Sacrifice and Expansion

AboutHistory › Sacrifice and Expansion

1919-1946

After Simpson’s death in 1919, many wondered if the C&MA would survive. Dr. Paul Rader, a dynamic evangelist and pastor, was chosen to lead the C&MA.

Alliance Leaders circa 1920Though Rader was in many ways like Simpson, his leadership style was more autocratic, and in a few years he stepped down from leadership, although he maintained cordial ties with the C&MA. He was succeeded briefly by Frederick Senft, and then by Dr. Harry M. Shuman, who led The Alliance for nearly three decades.

During this era the “tabernacle strategy” became popular. Rather than establishing churches in the traditional sense, the C&MA built large, roughly-finished evangelistic centers called “tabernacles,” which often had a seating capacity of several hundred people. Seating consisted of rough benches, with sawdust on a dirt floor. Nationally recognized evangelists could draw large crowds to these tabernacles, though the “core membership” may consist of only 50 or fewer people. C&MA tabernacles sprung up in many U.S. cities and in Canada.

The Great Depression also had an impact on The Christian and Missionary Alliance, though it did not deter its expansion to new mission fields. Though money was scarce during those days, people gave sacrificially. Many “branches” gave as much to the missionary effort as they did for the expenses of the local congregation. Missionaries also sacrificed. Sometimes they received only sixty percent of their allowance, but they continued their ministry despite the cutbacks.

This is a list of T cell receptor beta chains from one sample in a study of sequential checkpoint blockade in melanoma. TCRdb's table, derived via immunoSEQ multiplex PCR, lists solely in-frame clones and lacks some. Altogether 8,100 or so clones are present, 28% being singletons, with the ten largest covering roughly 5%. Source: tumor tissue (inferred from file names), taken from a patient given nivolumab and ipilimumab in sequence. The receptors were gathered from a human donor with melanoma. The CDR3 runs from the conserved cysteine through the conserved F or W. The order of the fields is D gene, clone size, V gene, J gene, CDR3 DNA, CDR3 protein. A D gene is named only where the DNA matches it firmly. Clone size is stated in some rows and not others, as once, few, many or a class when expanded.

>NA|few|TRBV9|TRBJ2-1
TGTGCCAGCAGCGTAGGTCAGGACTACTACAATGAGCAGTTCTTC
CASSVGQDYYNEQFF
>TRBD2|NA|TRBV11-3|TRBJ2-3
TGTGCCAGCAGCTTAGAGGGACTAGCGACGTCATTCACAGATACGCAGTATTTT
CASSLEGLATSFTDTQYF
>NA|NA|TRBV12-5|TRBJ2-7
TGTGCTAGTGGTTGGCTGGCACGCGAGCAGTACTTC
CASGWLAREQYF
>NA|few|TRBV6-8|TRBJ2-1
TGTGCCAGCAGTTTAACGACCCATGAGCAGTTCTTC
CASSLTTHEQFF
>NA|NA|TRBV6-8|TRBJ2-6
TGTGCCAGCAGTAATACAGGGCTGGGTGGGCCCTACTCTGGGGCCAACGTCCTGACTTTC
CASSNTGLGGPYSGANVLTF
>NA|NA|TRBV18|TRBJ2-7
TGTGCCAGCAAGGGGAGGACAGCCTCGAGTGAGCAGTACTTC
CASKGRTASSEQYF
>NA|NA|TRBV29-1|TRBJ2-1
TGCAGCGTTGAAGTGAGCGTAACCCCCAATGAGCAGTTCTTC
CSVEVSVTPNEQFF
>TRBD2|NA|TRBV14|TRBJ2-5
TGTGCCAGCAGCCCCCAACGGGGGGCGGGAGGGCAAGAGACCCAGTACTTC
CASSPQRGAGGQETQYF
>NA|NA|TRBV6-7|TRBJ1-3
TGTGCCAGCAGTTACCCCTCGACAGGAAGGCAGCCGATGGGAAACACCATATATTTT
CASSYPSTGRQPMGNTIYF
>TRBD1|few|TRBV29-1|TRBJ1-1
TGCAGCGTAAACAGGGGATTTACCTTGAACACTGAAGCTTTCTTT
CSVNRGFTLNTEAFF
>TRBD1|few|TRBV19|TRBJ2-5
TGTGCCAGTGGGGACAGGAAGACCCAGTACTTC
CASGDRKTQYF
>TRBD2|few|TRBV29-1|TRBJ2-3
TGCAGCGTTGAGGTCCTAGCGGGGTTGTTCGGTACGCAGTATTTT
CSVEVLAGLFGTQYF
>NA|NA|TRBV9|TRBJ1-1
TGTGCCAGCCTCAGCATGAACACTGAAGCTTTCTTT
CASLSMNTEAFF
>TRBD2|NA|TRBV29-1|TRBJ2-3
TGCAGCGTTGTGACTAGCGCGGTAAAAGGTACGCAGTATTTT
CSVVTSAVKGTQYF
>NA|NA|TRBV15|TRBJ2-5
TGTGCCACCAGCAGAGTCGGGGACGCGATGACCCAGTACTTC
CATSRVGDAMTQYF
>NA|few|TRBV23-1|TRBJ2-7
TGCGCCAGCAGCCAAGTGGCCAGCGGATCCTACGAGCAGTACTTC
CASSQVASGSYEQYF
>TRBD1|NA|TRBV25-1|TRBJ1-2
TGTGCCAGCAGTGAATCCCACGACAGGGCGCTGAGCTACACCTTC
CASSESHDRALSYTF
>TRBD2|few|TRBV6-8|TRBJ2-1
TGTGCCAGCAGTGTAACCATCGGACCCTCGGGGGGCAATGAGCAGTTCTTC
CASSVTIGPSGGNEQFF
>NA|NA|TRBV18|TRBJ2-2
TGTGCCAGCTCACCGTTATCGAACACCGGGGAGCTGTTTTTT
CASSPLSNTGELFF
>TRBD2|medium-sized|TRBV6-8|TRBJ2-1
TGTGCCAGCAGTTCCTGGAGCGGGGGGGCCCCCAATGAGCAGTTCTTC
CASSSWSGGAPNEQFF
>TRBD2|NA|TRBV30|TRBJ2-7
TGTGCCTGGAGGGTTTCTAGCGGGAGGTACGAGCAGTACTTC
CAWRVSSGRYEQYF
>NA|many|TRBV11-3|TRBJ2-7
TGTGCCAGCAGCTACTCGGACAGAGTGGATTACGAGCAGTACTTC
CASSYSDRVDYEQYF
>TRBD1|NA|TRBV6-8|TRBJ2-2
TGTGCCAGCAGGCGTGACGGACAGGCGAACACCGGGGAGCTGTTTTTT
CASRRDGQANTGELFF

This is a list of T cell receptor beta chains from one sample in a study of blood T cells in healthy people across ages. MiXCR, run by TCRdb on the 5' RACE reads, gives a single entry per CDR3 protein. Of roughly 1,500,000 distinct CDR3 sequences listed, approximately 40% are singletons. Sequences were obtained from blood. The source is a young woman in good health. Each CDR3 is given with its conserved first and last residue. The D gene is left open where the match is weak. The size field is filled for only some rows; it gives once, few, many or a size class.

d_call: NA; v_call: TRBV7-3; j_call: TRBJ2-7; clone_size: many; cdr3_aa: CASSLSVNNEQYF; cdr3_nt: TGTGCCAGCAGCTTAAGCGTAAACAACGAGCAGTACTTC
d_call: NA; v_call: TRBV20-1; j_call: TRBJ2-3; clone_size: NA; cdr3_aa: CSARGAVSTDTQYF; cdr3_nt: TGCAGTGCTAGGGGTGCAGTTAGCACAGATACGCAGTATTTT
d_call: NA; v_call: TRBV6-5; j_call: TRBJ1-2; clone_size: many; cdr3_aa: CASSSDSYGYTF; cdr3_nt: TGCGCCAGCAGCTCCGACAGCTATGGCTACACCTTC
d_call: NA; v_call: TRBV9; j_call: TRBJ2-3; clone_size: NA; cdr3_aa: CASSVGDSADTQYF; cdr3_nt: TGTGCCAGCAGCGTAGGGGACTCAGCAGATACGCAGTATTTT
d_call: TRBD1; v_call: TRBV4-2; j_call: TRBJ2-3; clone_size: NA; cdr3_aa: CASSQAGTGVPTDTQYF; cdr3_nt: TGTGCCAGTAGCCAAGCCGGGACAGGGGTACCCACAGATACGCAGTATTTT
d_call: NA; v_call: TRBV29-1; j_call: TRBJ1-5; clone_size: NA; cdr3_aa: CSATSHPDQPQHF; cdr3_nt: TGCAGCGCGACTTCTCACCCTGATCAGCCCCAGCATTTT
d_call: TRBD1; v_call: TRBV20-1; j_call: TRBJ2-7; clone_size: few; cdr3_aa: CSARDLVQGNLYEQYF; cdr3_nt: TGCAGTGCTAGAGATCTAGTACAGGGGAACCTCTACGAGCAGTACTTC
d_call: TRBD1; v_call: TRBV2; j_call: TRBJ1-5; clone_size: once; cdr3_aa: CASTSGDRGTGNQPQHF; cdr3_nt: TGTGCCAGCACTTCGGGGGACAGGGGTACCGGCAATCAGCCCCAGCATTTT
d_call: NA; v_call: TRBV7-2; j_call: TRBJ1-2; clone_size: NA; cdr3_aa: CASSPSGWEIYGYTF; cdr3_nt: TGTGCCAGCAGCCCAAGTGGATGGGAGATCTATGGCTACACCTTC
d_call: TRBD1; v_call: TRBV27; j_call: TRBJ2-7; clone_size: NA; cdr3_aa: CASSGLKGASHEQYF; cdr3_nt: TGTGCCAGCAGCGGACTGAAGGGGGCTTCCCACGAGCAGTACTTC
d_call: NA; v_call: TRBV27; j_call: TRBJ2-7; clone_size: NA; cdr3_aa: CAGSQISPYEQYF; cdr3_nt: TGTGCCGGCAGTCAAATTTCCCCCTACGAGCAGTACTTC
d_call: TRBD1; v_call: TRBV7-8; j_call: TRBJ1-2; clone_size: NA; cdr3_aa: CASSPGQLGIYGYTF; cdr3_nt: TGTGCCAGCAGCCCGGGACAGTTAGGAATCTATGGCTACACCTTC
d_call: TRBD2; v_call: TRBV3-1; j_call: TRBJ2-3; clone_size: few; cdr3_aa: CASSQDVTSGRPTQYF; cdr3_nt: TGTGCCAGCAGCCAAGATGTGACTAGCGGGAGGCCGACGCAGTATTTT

Dr. R.A. JaffrayNot only did the C&MA in the United States and Canada continue to grow, but the C&MA opened several new fields during those years: French Indochina, Indonesia, Thailand, French West Africa, and French Equatorial Africa, and Colombia and Peru. A C&MA missionary to China, Rev. Robert Jaffray, was very influential in keeping open the work in the Philippines as well as opening the work in Indochina. His vision also pioneered the work in Indonesia. This selfless servant died in a Japanese internment camp in Indonesia during World War II.

World War II brought an end to the Great Depression, but brought danger to missionaries in many areas, especially in China, Japan, French Indochina, Indonesia, and the Philippines. Several missionaries were martyred, and others were interned in prison camps.

World War II also had another impact on the C&MA as well as other missionary societies. Many veterans returned with the Call of God on their lives and dedicated their lives to missionary service.

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